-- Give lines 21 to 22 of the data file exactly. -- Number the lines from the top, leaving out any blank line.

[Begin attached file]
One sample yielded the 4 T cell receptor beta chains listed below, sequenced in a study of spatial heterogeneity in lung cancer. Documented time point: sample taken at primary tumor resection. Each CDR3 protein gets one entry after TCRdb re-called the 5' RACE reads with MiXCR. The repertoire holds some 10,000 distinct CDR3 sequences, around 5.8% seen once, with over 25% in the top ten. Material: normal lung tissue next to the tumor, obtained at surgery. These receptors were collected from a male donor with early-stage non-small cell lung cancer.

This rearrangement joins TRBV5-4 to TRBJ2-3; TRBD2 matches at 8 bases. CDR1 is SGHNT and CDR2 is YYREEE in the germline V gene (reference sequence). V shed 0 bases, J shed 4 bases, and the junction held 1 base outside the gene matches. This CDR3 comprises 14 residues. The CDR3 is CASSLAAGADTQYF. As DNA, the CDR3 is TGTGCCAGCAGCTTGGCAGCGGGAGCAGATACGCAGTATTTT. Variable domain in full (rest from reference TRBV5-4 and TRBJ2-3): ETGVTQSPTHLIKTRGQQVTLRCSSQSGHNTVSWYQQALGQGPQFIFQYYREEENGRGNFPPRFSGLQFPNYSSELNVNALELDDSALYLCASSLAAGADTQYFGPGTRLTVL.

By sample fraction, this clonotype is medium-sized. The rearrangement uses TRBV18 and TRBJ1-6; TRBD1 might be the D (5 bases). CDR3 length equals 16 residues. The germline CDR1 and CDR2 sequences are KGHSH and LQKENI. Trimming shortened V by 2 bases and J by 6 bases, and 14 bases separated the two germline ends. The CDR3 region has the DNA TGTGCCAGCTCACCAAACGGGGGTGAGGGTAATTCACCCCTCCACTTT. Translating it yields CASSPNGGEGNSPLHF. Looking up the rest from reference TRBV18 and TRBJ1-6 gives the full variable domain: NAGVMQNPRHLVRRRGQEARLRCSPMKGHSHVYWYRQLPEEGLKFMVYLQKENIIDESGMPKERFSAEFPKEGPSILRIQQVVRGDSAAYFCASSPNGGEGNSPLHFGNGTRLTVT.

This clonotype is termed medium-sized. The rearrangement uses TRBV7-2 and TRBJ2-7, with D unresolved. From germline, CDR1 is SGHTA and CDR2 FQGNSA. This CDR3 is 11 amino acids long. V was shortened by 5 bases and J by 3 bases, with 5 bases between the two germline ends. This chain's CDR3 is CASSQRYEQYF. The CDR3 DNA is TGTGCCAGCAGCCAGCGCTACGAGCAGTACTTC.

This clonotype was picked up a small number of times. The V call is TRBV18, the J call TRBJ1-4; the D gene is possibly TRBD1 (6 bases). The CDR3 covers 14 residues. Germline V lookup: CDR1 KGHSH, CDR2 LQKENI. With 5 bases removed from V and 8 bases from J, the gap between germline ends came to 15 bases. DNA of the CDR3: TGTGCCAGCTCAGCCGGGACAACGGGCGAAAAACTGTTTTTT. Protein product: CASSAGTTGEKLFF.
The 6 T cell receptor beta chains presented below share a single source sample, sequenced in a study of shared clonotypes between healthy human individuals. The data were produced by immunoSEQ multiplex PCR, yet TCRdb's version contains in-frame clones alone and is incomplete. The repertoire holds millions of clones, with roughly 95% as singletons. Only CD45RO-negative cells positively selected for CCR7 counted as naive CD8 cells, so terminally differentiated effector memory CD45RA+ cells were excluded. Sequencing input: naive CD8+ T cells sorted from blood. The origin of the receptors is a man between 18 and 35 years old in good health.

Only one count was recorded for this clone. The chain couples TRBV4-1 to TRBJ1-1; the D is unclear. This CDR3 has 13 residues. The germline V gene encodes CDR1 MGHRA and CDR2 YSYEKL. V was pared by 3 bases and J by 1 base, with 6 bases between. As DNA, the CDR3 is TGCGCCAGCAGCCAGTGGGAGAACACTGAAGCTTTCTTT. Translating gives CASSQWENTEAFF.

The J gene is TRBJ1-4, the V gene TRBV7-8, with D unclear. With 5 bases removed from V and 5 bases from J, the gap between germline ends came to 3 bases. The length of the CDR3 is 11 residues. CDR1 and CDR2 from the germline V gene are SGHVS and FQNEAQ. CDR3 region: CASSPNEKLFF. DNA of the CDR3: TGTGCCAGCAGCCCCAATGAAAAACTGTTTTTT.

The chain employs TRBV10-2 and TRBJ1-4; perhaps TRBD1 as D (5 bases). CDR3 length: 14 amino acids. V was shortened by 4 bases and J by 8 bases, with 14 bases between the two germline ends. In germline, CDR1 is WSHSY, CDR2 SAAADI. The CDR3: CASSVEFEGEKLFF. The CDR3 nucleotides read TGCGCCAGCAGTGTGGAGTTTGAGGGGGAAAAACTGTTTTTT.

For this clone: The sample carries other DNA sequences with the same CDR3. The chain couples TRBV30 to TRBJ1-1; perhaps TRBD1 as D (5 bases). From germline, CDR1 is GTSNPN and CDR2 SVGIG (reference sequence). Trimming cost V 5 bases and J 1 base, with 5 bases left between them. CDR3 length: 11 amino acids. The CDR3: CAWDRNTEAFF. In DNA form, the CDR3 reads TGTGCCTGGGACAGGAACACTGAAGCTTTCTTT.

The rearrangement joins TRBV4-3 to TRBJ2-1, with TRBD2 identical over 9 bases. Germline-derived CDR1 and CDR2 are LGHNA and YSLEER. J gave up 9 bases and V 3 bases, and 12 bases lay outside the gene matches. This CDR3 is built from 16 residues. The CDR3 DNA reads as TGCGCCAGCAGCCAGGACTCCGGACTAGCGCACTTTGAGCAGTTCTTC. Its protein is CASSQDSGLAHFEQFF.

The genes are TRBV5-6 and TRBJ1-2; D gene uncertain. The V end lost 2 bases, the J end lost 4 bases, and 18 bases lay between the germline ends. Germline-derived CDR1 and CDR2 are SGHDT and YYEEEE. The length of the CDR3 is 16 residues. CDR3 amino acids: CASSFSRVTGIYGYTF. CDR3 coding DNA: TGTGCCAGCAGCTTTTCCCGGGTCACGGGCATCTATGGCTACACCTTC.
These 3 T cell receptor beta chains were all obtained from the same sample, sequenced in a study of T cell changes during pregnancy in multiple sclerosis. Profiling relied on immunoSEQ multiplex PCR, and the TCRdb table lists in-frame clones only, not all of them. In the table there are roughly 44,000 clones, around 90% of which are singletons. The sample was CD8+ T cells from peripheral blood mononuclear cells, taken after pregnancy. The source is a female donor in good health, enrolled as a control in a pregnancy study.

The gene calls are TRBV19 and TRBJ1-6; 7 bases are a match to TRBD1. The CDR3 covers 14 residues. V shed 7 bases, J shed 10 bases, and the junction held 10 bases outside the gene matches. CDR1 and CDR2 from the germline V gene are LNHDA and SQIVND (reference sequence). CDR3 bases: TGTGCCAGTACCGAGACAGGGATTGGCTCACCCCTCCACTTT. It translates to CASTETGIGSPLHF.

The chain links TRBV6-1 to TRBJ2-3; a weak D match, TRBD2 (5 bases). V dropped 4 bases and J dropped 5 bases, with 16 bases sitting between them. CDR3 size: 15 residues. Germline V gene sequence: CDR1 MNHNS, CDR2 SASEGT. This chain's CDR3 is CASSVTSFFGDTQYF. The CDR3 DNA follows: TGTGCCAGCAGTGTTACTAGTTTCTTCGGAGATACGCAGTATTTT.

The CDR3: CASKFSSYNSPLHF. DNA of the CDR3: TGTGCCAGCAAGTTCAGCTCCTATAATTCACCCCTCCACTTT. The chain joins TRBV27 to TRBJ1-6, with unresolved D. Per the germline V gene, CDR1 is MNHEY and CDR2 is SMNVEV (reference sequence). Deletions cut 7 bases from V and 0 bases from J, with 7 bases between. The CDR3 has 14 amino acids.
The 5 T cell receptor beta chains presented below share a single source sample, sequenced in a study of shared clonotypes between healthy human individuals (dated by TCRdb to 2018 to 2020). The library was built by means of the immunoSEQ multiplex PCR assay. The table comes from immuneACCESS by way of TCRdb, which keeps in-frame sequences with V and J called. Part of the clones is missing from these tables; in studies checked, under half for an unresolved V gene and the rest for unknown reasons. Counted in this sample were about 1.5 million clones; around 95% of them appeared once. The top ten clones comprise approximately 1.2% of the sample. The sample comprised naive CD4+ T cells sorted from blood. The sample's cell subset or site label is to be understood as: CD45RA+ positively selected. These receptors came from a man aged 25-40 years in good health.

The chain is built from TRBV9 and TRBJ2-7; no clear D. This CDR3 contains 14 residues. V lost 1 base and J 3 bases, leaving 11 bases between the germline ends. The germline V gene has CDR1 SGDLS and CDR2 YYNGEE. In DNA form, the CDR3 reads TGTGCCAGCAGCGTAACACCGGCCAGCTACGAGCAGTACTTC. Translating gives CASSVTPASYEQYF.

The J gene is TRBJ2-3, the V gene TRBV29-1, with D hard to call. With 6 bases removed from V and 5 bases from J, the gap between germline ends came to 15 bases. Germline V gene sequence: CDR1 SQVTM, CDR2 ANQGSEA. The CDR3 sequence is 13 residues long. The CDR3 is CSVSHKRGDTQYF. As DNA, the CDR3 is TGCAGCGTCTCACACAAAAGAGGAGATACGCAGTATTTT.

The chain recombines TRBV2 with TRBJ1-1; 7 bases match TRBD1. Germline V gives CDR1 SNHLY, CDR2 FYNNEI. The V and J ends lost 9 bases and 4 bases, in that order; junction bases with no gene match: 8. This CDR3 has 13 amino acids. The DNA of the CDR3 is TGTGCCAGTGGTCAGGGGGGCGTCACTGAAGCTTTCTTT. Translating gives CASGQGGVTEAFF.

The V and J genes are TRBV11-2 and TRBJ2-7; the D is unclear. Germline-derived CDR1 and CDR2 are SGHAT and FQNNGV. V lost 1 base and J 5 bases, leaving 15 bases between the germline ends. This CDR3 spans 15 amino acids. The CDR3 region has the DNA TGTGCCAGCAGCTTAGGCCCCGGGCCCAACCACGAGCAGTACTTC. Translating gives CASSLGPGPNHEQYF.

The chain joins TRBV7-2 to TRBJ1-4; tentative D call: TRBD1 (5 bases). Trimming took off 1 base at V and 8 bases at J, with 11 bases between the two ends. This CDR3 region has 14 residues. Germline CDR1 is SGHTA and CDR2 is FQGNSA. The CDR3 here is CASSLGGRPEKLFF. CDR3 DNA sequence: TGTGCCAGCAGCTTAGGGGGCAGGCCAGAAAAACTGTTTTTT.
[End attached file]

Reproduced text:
The V and J genes are TRBV11-2 and TRBJ2-7; the D is unclear. Germline-derived CDR1 and CDR2 are SGHAT and FQNNGV. V lost 1 base and J 5 bases, leaving 15 bases between the germline ends. This CDR3 spans 15 amino acids. The CDR3 region has the DNA TGTGCCAGCAGCTTAGGCCCCGGGCCCAACCACGAGCAGTACTTC. Translating gives CASSLGPGPNHEQYF.

The chain joins TRBV7-2 to TRBJ1-4; tentative D call: TRBD1 (5 bases). Trimming took off 1 base at V and 8 bases at J, with 11 bases between the two ends. This CDR3 region has 14 residues. Germline CDR1 is SGHTA and CDR2 is FQGNSA. The CDR3 here is CASSLGGRPEKLFF. CDR3 DNA sequence: TGTGCCAGCAGCTTAGGGGGCAGGCCAGAAAAACTGTTTTTT.